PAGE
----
Following what seemed like an unstoppable upwards charge across power and gas in Q4 2021, what we saw over the period between Christmas and New Years was just unpredictable. There was a staggering drop off in the prices of both power and gas. Over two days of trading (markets closed between 25th – 29th), the market witnessed the UK Baseload Q122 power prices collapse from £515/MWh to £250/MWh, whilst Q122 NBP prices dropped from 428p/therm to 211p/therm.
The drivers behind this massive sell off were a combination of very high winds, unseasonably high temperatures and heavy gas flows coming from Norway and LNG tankers from the USA. Throughout 2021, LNG tankers had been skipping Europe and heading to Asia as prices were even higher than Europes. Asia’s storage levels are now adequate, therefore Europe is now the highest bidder and attracting the LNG distributors. This all occurred whilst demand across Europe reduced due to commercial and in parts industrial businesses shutting/ramping down during the Christmas period – alleviating the bullish pressure that had seen power and gas hit all time highs.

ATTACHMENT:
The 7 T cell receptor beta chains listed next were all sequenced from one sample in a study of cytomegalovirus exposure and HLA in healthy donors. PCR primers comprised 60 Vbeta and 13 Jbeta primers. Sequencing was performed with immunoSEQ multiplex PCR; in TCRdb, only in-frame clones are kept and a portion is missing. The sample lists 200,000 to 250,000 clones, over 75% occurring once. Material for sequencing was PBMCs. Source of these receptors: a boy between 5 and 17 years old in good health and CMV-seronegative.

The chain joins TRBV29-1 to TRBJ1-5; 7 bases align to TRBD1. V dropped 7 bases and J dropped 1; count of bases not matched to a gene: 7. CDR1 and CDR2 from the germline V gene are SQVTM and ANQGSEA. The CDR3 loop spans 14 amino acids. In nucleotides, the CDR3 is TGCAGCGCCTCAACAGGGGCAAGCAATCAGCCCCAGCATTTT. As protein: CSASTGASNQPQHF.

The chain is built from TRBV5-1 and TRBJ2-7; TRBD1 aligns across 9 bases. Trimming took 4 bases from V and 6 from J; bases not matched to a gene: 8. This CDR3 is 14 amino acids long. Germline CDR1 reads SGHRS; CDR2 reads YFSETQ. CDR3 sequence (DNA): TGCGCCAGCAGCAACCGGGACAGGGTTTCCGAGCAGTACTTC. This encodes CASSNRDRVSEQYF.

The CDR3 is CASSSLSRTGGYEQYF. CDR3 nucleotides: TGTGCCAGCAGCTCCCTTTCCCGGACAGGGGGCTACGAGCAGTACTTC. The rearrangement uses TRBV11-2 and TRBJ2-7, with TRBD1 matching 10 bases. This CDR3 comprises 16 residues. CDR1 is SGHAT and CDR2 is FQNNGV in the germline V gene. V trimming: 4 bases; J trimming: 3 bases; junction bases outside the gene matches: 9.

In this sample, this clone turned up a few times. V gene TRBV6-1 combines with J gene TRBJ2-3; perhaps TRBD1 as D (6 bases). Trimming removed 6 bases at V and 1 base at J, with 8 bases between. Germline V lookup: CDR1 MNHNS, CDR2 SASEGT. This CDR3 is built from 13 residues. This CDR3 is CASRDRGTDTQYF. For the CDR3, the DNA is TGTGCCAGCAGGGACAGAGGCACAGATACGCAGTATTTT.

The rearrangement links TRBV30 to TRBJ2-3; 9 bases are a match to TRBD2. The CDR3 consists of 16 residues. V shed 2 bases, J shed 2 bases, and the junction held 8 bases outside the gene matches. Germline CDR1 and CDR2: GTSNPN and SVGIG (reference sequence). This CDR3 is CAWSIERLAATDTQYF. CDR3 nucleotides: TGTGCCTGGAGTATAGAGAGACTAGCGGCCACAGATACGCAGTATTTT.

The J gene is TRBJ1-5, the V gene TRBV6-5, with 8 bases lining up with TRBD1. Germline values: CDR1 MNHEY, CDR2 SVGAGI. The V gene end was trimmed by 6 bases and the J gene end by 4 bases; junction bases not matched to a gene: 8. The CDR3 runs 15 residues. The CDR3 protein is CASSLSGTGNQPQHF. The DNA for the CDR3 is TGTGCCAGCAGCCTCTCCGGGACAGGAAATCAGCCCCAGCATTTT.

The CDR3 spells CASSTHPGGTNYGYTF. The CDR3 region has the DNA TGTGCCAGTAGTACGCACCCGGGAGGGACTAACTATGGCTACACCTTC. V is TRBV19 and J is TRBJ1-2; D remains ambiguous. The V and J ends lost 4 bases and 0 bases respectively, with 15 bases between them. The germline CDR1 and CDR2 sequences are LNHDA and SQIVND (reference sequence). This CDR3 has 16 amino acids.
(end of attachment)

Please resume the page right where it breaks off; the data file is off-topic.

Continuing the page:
At the end of the holiday period, Bank Holiday Monday, the UK’s prompt Gas market experienced astonishing volatility – prices turned negative for only the second time ever. The ‘on-the-day’ gas market traded to -2p/therm, only two weeks after the market experienced ‘all time high’ prices. Since the closure of the Rough Gas Storage facility in 2017, the UK has struggled to keep gas storage levels at a medium-high level, a key driver for the high gas prices we are experiencing this winter. However, as a result of the low demand and strong flows of gas coming from Norway, our storage was at full capacity, leading to gas prices switching negative.
The first week of January also saw volatility, with front season power and gas prices partially recovering by £40/MWh and 43p/therm respectively as a result of an additional French Nuclear Power station going offline for 3 months, further reducing their already hampered Nuclear fleet. This has a direct effect on the UK energy markets as we are directly coupled with France via interconnectors.
Forecasts continue to show high winds, but a recent drop in temperature has shifted the outlook to be slightly tighter. Nuclear availability in the UK and quite a healthy wind forecast will be the main drivers of the markets this week, and any sudden drop off or major under performances could result in high prices.